I learned long ago that you have to seperate owners from the team's they control __or you're going to have a mighty short list of team you can pull for.
I wish my late father were still here so he could give me his thoughts on the way Snyder is running the team that he rooted for from the day it came to town right through all the Gibbs' Super Bowls. He saw every champion from Baugh to Rypien. He and my son and I even got to watch a few Redskin games on TV together __three generations. When my wife and I got married, my wife said, "I get 'design rights.' I think the Redskin trash can is going to have to go."
You're got a grandmother, who's worshipped the team all her life, saying the team has sued her (and won a $66,364 judgment) at a time when she's on the verge of bankrupcy. You have the team legally pursuing a guy over tickets who has a severe mental illness. And then there's the guy who was sent to jail and tried to cancel his tickets with the Redskins and Nats. The Nats sent him free tickets. The Skins sued him.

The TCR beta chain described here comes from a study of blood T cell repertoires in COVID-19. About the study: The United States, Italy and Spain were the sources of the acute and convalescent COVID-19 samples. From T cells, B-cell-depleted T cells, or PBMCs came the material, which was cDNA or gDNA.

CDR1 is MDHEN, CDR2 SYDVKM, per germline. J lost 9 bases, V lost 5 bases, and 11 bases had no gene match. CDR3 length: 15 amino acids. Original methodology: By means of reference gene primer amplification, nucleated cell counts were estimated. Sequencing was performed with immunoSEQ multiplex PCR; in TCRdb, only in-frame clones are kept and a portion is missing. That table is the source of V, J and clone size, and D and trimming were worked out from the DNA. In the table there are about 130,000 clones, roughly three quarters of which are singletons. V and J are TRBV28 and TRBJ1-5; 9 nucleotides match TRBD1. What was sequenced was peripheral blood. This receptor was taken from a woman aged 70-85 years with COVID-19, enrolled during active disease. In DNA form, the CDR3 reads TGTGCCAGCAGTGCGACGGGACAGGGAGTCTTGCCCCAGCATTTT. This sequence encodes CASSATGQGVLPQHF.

No, you really can't make this stuff up.
I grew up on awful Washington owners __George Preston Marshall, Calvin Griffith and Bob Short. Shirley Povich raised hell about all of them, as he should have. But it's a tradtion that doesn't seem to want to die. What did we do to deserve this? Even the owners who are good people in other respects, like EBW and Abe, seem to run onto the rocks when they buy a pro sports team. Either they meddle too much or they don't spend enough or they are too loyal to mediocre employees. It's always something.